Prep Time: 10 minutes
Cook Time: 20 minutes
Total Time: 30 minutes


1 340 g-bag fresh or frozen cranberries
1/2 cup granulated sugar
3 cups reduced-sodium chicken stock
3 sprigs fresh rosemary
1 medium orange
Kosher salt and pepper

1. Add cranberries, stock and granulated sugar to a medium sized saucepan over medium-high heat. Stir until sugar dissolves. Add the rosemary, 1 tsp orange zest and 1/4 cup orange juice from the orange. Season with salt and pepper.
2. Cover the cranberry mixture and bring to a boil. When cranberries begin to burst open, uncover the sauce and continue to simmer over medium heat.
3. Cook until the cranberries have burst and the sauce has thickened, about 20 minutes. Taste and adjust seasoning. Remove from the heat and cool cranberry sauce with rosemary sprigs.
4. Once cool, discard rosemary and refrigerate cranberry sauce in an airtight container for up to 3 days or freeze for up to 2 months until ready to use.


8 Travel-Friendly Thanksgiving Potluck Ideas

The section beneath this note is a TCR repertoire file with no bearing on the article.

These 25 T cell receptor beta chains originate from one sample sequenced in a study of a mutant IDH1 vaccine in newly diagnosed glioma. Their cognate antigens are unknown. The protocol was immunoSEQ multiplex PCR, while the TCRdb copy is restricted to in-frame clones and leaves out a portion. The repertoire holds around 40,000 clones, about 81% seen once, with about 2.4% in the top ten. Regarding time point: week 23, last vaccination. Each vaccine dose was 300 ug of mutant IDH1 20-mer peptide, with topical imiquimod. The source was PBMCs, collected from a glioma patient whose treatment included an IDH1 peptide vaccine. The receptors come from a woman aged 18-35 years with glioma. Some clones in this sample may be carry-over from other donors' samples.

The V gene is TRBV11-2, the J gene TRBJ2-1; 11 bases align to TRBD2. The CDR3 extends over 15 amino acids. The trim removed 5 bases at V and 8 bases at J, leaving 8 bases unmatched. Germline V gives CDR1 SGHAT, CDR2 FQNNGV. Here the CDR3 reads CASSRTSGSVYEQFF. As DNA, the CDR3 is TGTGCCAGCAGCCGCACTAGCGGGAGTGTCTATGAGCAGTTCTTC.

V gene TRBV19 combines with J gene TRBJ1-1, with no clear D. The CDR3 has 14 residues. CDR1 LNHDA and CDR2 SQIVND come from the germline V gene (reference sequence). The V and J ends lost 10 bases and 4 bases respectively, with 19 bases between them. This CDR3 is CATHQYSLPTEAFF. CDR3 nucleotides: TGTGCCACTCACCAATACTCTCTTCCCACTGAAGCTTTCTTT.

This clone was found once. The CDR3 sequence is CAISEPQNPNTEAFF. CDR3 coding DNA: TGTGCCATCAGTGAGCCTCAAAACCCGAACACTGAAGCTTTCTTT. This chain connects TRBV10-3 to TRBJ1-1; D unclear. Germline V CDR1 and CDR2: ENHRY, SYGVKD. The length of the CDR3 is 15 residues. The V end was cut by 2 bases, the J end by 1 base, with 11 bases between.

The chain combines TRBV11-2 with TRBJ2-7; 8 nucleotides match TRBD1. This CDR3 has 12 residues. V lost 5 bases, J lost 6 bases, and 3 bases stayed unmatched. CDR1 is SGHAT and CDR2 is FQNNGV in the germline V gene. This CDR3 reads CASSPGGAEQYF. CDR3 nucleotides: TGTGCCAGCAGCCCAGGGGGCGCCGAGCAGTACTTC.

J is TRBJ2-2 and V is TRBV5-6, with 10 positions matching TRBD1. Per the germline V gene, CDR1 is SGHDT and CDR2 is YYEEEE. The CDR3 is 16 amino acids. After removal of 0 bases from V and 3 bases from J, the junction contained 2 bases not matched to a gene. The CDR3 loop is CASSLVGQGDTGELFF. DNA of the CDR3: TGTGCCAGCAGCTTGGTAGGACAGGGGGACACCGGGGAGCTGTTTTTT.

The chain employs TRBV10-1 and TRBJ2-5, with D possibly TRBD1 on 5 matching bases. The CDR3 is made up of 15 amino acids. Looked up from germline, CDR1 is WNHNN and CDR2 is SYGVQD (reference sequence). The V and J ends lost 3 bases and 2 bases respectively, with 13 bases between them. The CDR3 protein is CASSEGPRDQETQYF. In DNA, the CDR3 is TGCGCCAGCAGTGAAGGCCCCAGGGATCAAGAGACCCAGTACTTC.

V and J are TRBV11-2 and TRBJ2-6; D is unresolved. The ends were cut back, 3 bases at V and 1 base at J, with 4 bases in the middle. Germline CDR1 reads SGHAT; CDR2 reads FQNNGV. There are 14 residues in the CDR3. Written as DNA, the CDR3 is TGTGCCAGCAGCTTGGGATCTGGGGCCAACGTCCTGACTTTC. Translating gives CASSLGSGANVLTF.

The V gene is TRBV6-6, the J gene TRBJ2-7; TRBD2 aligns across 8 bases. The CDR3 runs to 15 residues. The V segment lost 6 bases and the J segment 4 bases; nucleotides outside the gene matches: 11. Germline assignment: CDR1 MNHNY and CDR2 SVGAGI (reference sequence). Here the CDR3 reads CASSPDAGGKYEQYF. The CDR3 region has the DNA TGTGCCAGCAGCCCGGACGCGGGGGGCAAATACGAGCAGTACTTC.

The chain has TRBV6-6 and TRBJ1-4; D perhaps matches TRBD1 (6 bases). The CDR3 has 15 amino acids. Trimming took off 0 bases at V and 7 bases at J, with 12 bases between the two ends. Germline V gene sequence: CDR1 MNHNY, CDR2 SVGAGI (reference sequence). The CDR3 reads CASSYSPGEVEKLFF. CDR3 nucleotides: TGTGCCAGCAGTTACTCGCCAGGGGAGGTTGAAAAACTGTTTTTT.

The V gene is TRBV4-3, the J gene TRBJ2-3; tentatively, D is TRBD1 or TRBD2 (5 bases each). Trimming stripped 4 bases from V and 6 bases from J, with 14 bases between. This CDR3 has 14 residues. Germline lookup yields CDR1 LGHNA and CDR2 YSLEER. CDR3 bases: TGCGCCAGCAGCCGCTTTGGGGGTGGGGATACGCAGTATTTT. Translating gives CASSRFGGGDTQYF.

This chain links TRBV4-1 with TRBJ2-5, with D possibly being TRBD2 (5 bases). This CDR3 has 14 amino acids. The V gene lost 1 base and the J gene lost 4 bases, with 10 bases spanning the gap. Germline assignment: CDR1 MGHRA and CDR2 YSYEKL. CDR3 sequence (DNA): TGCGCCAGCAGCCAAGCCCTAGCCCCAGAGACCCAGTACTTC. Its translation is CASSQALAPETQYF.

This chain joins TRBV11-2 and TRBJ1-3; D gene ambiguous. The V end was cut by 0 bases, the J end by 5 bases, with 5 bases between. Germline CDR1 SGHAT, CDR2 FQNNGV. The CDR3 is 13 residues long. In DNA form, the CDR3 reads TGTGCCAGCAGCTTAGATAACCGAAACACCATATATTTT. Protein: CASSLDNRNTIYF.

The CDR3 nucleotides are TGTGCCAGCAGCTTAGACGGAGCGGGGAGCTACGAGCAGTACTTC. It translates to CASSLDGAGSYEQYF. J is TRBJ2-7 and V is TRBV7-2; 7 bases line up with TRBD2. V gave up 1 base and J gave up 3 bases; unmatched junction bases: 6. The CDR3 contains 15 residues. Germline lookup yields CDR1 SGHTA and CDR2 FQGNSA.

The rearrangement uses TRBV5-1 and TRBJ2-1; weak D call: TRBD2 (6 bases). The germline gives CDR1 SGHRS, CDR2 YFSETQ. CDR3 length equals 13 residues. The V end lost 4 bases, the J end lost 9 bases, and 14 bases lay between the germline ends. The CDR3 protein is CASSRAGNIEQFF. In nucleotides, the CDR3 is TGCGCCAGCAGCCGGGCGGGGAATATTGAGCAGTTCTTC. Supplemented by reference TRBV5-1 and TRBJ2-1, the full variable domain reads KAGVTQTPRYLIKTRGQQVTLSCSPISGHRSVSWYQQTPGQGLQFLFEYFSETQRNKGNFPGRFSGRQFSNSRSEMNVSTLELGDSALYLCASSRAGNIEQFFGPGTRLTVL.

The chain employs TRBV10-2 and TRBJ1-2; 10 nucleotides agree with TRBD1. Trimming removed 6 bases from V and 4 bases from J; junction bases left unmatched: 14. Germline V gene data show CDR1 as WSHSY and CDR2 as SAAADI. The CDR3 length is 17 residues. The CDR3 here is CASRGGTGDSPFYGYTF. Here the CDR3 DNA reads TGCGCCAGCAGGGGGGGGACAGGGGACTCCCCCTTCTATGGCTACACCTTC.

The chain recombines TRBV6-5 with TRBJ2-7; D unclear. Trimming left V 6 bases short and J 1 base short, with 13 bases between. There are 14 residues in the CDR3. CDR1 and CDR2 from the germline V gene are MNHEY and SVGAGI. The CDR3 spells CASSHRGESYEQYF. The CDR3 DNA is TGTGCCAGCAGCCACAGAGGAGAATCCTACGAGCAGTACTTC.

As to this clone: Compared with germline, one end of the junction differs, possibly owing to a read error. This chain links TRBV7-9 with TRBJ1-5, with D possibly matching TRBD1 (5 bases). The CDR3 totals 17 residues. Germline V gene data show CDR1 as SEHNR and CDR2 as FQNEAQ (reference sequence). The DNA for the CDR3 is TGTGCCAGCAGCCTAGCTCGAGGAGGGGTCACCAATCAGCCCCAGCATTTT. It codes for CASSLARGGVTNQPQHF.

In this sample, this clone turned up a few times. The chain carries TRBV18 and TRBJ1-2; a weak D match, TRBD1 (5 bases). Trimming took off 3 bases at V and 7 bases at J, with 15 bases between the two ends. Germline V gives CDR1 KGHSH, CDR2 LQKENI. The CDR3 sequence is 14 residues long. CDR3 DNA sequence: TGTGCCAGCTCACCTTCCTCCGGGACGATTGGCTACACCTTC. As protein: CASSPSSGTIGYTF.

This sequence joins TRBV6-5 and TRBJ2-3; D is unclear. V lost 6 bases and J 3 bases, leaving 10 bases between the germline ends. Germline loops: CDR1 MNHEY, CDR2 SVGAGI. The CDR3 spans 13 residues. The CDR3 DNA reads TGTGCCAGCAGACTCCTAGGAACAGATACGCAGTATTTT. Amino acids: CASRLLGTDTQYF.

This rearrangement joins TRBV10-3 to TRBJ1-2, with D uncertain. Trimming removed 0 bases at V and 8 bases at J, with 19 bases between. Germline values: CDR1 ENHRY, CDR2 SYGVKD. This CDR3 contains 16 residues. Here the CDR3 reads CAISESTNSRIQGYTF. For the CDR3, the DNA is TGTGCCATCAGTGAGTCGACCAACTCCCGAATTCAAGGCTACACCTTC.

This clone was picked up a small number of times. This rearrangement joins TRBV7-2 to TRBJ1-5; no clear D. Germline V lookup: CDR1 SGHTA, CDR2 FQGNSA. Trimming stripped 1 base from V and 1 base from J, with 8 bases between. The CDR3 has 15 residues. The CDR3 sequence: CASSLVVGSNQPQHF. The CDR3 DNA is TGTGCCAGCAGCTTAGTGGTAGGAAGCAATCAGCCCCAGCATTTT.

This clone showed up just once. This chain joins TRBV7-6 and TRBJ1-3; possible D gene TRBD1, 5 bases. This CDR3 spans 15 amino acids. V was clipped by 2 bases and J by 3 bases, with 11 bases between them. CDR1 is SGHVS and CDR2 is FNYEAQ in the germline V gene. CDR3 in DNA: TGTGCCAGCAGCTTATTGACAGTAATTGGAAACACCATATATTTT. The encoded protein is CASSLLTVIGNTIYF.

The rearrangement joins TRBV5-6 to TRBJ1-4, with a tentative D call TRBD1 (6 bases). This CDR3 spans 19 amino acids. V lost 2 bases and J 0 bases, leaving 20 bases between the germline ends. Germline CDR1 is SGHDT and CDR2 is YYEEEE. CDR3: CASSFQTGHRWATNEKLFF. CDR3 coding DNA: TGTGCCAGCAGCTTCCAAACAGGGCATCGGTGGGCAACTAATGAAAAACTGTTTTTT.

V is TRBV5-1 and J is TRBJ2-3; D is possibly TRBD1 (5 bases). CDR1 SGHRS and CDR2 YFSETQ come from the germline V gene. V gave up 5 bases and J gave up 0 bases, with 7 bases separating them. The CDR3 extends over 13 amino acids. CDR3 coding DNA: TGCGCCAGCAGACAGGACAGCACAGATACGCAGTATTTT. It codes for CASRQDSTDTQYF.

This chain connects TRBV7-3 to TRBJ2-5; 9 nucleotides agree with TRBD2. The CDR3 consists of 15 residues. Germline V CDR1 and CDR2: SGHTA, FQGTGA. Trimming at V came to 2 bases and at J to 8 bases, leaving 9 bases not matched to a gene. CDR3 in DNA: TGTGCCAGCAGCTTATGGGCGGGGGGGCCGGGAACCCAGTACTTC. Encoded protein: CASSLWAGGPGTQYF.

Have pie, will travel. Whether it’s individual stuffing muffins or a warm pumpkin sticky toffee dessert, we’ve got eight stand-out contributions that are as portable as they are delicious to take with you to your next Thanksgiving potluck party.


1. Turkey & Sweet Leek Pie
This a great option when you’ve had multiple turkey dinners and don’t feel like lugging a 12-lb bird across town. Shredded white turkey meat combined with bacon, sage and chestnuts is topped off with a buttery, golden puff pastry crust that’s bound to be a showstopper.

2. Brussels Sprouts with Pancetta
Pan-fried salty pancetta, butter and parmesan transform this much-feared veggie into a mouth-watering side dish even the pickiest eaters will happily gobble up.

3. Warm Pumpkin Sticky Toffee Pudding with Vanilla Whipped Cream
Who needs pumpkin pie when you can have these pumpkin-flavoured sticky toffee puddings with cranberry caramel sauce and homemade vanilla-infused whipped cream?

4. Apple and Onion Stuffin’ Muffins